Criminal offences under the Food Safety and Hygiene (England) Regulations 2013
Produced in partnership with Richard Heller of Drystone Chambers
Criminal offences under the Food Safety and Hygiene (England) Regulations 2013

The following Corporate Crime guidance note Produced in partnership with Richard Heller of Drystone Chambers provides comprehensive and up to date legal information covering:

  • Criminal offences under the Food Safety and Hygiene (England) Regulations 2013
  • The offence of contravening or failing to comply with the food hygiene requirements—Regulation 19(1)
  • The offence of obstruction—Regulation 17(1)(a)
  • Failing to provide information or assistance—Regulation 17(1)(b)
  • Furnishing false or misleading information—Regulation 17(2)
  • Failing to comply with remedial action notices or court orders
  • Raw milk offences—Schedule 6
  • Offences due to the fault of another person
  • Time limits for prosecution of offences under the regulations

The offence of contravening or failing to comply with the food hygiene requirements—Regulation 19(1)

By Regulation 19(1) of the Food Safety and Hygiene (England) Regulations 2013, SI 2013/2996, ((FSH(E)R 2013, SI 2013/2996, reg 19(1)), ‘any person who contravenes or fails to comply with the specified EU provisions commits an offence’.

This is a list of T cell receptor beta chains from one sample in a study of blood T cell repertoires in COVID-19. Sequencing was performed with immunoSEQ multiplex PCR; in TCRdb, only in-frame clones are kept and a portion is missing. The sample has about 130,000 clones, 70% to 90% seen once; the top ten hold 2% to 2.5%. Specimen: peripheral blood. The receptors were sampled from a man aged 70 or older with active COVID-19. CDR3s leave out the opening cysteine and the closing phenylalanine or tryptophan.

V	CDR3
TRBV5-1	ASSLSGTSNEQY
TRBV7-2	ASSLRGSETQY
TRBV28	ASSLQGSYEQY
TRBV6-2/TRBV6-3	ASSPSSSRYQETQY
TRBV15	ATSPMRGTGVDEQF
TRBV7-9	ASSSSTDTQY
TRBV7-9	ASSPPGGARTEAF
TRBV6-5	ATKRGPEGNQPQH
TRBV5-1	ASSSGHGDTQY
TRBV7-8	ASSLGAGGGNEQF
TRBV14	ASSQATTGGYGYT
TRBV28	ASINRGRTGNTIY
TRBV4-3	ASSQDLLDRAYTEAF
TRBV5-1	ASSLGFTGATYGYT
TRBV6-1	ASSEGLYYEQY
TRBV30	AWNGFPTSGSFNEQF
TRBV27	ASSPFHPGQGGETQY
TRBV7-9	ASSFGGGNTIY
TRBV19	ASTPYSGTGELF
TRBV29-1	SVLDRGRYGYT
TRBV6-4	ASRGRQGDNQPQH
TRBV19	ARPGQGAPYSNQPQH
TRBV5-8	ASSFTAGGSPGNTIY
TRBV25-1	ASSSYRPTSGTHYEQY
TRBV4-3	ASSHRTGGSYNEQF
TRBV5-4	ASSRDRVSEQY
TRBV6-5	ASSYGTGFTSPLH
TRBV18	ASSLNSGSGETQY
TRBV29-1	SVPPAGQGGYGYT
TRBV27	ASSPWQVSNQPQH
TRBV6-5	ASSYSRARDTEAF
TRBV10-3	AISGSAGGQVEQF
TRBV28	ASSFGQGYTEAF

The specified provisions are contained in FSH(E)R 2013, SI 2013/2996, Sch 2 and relate mainly to Regulation (EC) 852/2004 of the European Parliament and of the Council of 29 April 2004 on the hygiene of foodstuffs and Regulation (EC) 853/2004 of the European Parliament and of the Council of 29 April 2004 laying down specific hygiene rules for food of animal origin.

Offences contrary to Regulation 19(1) are either-way offences that can be tried in the magistrates' court or the Crown Court.

A person will be considered not to have contravened or failed to comply with the specified provisions of Regulation (EC) No 853/2004 if certain requirements are not complied with, as set out in FSH(E)R 2013, SI 2013/2996, Sch 3 and FSH(E)R 2013, SI 2013/2996, Sch 7.

In most cases, issues of non-compliance will be dealt with in the magistrates' court unless the breaches are particularly serious and the court is satisfied that its powers of punishment are insufficient.

Defences to a charge of contravention or failing to comply with the regulations

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